and wanted to work towards adopting these services in Greece. I have joined several Greek cancer patient organisations volunteering my prof essional services on marketing, management, Public Af f airs, HR and adoption of social media. Recently, I co-f ounded and chaired the Cancer Patient Rights Advocacy Program of f ering psycho-social support to cancer patients. T he Program aims to raise awareness of patient rights and the existing legislation. I am also a member of European and US cancer patient organisations and work with them on specif ic projects. RA: How could patient organisations cooperate with pharma? KA: Pharma could help patient organisations to grow and develop meaningf ul patient services. Pharma of ten f inances projects, presented by patient organisations, without requesting a f unding proposal and not checking af terwards whether the f unding was used f or the purpose requested. T here needs to be complete transparency of how f unding of patient organisations is conducted and whether f unding really serves actual needs of patients. It should be noted that many European patient organisations actively seek to cooperate with pharma companies, since it seems that it is their sole f unding source. RA: Could pharma assist patient organisations in any other way besides funding? KA: Pharma could also help patient organizations in knowledge transf er. Patient organizations would gain a lot f rom training in basic management, marketing, accounting skills. T his could be achieved through of f ering seminars or other resources on basic management and f inancial management of non-prof its or through sponsoring participation of patient organisation members to continuous education / training in management / leadership seminars. Pharma could also assist patient organisations by of f ering credible, unbiased, independent disease specif ic inf ormation in their native language. Patient organisations of f er only very basic disease specif ic inf ormation rather than the in-depth knowledge that the empowered patient looks f or. RA: Would you like to see pharma getting more involved with society? KA: In an ef f ort to prove their good citizenship, many pharma companies collaborate with the local communities in which they operate, f unding projects of common interest, e.g. of f ering home care to elder and children patients, sponsoring educational events, of f ering equipment f or a playground, pharma staf f participating in local eco-campaigns, sponsoring disease awareness events, f unding non-prof it organisations, etc. “Pharma has the means to offer to society in many ways and personally, I would welcome such activities.” T here are many ways, in which pharma could get more involved with society, but the question remains whether they really want it. Pharma has the means to of f er to society in many ways and personally, I would welcome such activities. RA: What could pharma do to improve how it is perceived? KA: Patients perceive pharma as a non-transparent healthcare stakeholder because pharma does not openly publish research, clinical trial results, advanced inf ormation on new drugs or detailed inf ormation about adverse events. Patients f eel that pharma hides some aspects of medicine inf ormation f rom them. In addition, the high prof its that pharma makes in Greece do not appear to be in line with their claim of big losses due to the long overdue settlement by the state of medicines’ deliveries to public hospitals. T he recent withdrawal of medicines’ deliveries by pharma in order to push the government to expedite the settlement of overdue debt, had resulted in the disappearance of key medicines f rom pharmacies. It was considered purely unethical to let diabetes, cancer and other patients without critical medicines. It is not a secret that pharma does not have a positive image in Greek society. If pharma wants to be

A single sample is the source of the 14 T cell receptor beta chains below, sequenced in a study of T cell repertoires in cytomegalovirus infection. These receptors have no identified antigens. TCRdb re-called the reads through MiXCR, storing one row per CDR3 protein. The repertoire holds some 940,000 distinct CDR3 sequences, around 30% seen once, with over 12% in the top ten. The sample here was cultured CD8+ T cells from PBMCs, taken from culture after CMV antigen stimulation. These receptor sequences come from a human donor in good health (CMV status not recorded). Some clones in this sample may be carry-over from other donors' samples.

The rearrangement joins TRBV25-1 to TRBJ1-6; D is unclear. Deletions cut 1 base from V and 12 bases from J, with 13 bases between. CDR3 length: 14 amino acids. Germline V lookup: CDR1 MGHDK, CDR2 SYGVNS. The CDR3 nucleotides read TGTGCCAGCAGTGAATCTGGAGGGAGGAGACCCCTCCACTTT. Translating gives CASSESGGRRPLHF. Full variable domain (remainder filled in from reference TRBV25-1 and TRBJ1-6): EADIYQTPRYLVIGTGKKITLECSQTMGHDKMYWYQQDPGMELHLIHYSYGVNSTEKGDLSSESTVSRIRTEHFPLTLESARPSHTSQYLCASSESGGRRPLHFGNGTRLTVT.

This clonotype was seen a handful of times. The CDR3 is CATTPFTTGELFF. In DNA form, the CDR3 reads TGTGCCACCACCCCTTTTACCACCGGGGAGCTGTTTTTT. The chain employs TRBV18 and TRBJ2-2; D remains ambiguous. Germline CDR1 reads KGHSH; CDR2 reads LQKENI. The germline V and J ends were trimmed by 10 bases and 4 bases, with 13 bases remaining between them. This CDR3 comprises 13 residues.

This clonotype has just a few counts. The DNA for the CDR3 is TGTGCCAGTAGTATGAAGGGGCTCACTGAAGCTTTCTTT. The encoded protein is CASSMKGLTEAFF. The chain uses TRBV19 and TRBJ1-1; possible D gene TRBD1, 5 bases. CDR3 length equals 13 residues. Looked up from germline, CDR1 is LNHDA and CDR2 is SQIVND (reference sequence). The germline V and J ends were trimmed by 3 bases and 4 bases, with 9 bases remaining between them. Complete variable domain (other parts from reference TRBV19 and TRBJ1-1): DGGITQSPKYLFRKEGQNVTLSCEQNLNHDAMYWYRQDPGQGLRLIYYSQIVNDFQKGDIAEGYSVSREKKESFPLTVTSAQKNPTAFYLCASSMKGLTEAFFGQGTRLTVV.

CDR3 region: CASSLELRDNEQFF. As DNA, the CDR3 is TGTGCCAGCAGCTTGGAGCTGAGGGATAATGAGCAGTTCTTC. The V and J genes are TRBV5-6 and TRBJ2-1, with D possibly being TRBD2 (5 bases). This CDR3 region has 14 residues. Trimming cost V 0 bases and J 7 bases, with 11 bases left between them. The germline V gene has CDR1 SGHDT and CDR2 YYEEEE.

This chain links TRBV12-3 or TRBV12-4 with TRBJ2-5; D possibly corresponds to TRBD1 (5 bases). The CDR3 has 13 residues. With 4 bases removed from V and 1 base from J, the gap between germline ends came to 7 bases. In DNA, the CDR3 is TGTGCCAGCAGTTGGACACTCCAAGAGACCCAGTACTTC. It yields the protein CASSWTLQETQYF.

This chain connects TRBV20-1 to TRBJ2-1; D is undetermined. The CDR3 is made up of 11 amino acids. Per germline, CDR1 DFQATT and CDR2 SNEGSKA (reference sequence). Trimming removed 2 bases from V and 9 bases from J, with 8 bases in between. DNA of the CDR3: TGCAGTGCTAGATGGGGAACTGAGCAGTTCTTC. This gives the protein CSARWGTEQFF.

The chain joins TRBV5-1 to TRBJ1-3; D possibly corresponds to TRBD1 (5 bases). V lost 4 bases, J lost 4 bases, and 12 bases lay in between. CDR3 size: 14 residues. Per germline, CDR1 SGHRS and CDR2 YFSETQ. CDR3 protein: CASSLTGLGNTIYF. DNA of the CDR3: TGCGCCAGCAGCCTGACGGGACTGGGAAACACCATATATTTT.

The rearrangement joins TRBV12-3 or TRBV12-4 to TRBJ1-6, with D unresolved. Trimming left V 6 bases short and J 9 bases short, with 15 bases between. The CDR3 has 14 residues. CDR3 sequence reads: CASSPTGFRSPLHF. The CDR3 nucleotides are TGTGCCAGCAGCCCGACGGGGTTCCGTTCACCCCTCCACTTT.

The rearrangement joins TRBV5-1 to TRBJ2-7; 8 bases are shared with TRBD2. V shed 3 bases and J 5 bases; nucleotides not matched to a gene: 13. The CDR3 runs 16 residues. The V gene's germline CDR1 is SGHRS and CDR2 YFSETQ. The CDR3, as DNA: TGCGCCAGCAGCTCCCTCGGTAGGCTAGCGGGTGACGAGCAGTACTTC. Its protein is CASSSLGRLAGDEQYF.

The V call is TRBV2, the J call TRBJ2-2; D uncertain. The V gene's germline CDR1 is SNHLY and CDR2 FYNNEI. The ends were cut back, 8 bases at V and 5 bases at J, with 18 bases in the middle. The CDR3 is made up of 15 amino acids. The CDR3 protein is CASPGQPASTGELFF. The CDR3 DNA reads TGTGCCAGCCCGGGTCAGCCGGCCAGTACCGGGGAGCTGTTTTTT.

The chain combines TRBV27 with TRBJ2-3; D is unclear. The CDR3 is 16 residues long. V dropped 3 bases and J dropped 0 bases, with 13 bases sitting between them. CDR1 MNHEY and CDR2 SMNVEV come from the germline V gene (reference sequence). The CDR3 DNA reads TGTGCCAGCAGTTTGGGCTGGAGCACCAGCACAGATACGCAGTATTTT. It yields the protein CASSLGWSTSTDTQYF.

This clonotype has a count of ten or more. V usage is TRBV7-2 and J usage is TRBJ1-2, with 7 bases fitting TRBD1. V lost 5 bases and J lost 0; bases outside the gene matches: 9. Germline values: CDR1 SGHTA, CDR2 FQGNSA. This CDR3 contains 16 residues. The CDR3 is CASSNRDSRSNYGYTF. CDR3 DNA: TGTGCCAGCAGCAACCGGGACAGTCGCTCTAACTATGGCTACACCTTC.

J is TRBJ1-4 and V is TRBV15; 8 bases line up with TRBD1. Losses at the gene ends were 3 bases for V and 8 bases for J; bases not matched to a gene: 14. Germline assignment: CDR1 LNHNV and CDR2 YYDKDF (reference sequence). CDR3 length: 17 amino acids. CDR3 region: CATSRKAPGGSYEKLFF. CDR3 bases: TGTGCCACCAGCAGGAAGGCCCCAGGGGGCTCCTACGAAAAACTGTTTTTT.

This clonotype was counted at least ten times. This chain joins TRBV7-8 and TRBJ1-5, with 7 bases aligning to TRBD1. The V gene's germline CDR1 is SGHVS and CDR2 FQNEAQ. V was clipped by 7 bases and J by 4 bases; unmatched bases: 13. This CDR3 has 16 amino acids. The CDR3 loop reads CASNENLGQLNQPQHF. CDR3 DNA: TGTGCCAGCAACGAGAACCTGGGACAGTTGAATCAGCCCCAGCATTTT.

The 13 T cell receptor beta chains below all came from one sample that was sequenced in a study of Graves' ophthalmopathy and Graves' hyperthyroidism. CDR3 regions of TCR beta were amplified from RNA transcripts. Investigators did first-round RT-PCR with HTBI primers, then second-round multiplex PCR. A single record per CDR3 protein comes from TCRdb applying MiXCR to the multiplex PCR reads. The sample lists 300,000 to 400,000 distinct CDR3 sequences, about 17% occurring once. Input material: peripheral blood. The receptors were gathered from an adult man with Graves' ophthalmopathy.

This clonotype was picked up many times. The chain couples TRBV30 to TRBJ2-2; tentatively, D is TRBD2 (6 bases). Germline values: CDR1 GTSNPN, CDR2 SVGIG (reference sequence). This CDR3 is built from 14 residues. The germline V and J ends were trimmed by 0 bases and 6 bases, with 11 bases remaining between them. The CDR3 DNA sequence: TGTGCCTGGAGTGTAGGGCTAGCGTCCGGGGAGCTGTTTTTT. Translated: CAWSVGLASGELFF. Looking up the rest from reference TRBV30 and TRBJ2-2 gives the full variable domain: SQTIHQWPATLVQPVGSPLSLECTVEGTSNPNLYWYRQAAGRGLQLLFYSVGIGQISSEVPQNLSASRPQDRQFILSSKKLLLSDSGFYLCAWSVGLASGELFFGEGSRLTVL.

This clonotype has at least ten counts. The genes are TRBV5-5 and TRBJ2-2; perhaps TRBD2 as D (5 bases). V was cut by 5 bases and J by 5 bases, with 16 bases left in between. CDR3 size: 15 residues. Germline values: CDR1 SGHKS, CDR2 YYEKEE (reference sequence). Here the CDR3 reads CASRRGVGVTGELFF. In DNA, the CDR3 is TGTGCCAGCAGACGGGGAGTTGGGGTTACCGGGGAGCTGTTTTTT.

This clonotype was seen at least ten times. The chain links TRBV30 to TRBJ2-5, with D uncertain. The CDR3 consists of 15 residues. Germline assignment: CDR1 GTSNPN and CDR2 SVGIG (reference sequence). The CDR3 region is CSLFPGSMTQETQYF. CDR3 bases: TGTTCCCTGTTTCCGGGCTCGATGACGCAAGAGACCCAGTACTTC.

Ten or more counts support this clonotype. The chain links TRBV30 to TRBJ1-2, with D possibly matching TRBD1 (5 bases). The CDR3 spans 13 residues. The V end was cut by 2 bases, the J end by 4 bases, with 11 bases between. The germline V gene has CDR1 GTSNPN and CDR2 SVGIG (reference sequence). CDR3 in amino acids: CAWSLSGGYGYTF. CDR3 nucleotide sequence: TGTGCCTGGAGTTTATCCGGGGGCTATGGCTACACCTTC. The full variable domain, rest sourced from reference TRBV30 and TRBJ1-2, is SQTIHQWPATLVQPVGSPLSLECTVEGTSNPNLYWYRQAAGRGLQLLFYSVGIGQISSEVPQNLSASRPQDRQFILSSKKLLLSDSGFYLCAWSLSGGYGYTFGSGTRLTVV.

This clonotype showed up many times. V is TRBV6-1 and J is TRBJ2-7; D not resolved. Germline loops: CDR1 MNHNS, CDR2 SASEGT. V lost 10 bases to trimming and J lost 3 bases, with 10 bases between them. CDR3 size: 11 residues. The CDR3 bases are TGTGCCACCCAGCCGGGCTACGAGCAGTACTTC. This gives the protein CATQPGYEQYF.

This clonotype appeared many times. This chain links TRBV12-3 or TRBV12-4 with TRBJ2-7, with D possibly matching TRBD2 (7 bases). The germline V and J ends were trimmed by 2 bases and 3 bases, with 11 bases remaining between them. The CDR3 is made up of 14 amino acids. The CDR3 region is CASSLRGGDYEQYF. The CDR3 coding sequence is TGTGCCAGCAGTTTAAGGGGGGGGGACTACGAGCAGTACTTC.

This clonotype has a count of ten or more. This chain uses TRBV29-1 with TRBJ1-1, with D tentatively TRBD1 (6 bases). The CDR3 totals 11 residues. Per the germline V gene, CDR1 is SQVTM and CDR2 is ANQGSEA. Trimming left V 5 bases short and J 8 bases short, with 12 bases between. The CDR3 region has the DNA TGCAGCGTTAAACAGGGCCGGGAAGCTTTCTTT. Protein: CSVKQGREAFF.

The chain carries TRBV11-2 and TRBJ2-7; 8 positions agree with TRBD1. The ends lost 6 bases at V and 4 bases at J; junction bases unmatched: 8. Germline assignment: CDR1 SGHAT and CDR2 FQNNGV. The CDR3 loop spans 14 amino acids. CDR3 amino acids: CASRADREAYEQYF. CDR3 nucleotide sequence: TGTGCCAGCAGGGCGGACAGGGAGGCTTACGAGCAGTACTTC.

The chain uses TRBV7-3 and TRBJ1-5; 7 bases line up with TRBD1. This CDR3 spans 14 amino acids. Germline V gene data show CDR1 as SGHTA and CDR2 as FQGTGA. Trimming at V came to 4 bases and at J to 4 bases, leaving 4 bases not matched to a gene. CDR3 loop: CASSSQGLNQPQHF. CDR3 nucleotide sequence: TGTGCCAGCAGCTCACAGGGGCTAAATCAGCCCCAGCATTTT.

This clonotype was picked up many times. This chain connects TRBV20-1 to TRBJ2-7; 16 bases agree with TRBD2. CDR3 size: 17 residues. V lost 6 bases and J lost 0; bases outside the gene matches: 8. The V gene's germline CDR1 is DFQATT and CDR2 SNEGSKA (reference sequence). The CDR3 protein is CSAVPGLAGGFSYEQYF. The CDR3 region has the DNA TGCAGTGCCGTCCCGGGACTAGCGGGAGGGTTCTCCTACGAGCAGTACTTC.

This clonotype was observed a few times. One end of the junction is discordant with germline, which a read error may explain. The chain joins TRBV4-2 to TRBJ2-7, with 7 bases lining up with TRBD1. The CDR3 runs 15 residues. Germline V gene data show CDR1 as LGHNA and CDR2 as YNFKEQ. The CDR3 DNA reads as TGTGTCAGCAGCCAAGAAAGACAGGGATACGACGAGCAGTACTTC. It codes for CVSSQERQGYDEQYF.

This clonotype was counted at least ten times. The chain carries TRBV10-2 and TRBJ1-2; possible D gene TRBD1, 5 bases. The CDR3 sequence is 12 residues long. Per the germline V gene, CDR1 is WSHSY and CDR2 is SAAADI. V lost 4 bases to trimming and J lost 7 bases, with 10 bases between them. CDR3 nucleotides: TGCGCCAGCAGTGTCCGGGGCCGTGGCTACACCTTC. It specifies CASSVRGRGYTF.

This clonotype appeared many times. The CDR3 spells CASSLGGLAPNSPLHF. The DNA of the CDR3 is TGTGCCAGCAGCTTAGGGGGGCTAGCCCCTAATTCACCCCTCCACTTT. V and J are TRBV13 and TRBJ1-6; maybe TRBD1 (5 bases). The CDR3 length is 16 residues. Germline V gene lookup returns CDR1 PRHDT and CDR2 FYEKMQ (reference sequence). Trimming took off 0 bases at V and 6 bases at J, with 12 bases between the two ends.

perceived positively by Greek patients and the population in general, it will have to patiently rebuild a trust-worthy reputation of “partners in health”. RA: Do patient organisations use social media to promote their cause? KA: T he majority of European patient organisations in the cancer community use social media very little if at all. T his is not only due to lack of experienced staf f but mostly to a mistrust and lack of understanding of what social media could of f er. Directors and management tend to believe that social media is f utile, a waste of time and that engagement is not something that concerns them. T hey see it as an of f ice task which can be entrusted to another staf f member or outsourced to a third party. “I do not believe that pharma is actually ready and willing to engage with patients and patient organisations” T he f ew patient organisations’ involvement with social media has been mostly repetitive announcements, as opposed to engagement. Success in social media tends to be measured solely by the number of f ollowers and some organisations despite the lack of engagement have a considerable number of f ollowers, with very f ew of them being active. T his is considered suf f icient and de-motivates any ef f ort f or improvement. During the last three years, European umbrella organizations have begun to acknowledge the importance of social media. But newcomers need to be better educated with hands-on workshops. If someone has little knowledge of the Internet and is not guided through social media channels step by step, he will rarely use them on his own. I consider social media to be an excellent tool f or healthcare advocacy, awareness campaigns and f undraising and I am honoured to have been invited to present at the 2011 European Multidisciplinary Cancer Congress in Stockholm. It will be a great opportunity f or health prof essionals and patients to participate in a workshop that aims to initiate participants in the use of social media. RA: how do you think pharma could engage with patient organisations using social media? KA: Pharma could engage with patient organisations by f ollowing common sense and generally accepted business practices. Social media, even in an industry as highly regulated as pharma can be a satisf ying social encounter. Pharma is still hesitant to use social media despite the noise about FDA / corporate social media guidelines. I do not believe that pharma is actually ready and willing to engage with patients and patient organisations, despite examples to the contrary. When pharma learns how to be social then it will be easy f or them to engage with social partners, such as patient organisations. Af ter all, health is social. Pharma has direct contact with only one or two persons in every patient organisation, who may transmit personal, biased views. Pharma would only gain, if it considered engaging directly with patient organisation members in an open and f rank conversation about their concerns with the disease, their therapies, and the adverse events they f ace. T here are many ways to engage with a greater number of members of a patient organisation beyond the Chair and one-two Directors, and social media can be an easy, widespread, direct means. “These small very active online and offline patient communities, grow in the shade of surveys on patient movement.” By not engaging in social media, pharma limits its knowledge of emerging trends in patient groups. During the last f ive years, several of f line and online patient communities and groups have emerged. T his is a result of the f ast expansion of the internet and social media but also a result of the high cost of establishing and running a f ormal organisation. Members of these groups opt f or directness, immediate availability of medical and other inf ormation of importance to patients. T hey of ten start their group through online meetings with other persons with same disease and by sharing similar problems. T hese small very active patient communities grow in the shade of surveys on patient movement.

Another development is the growing number of independent patients who like to be heard and get active in social media to share their experience and to advocate f or change in healthcare. T his rise of the epatient highlights that there are patients who want to be heard, advocate and share their experiences. T he next patient perspective interview will be live on pharmaphorum on 22nd September. About the interviewee: Kathi Apostolidis is cancer survivor and an active patient advocate. Kathi has been internet savvy since the early nineties. She has used the internet and online patient communities to educate herself on breast cancer, healthcare and patient advocacy issues. In 2006 and 2008, she successf ully used internet resources and online / of f line rotator cuf f tear patient communities to learn about options and alternatives f or shoulder and rotator cuf f tear surgery. Kathi is a member of cancer patient organizations in Greece and internationally, and has served as Member, Chair of standing committees, trainer, speaker, campaigner. She has been instrumental in developing a guide of social insurance & welf are benef its f or cancer patients, training volunteers to staf f the helpline and in setting the bases f or a robust cancer patient rights advocacy program. Kathi blogs on healthcare related issues and is active in social media in healthcare. Prof essionally, she is a Public Af f airs Consultant. Linked IN: twitter: , blog: f acebook: opnhealth What do you think pharma can do to really understand patient’s needs?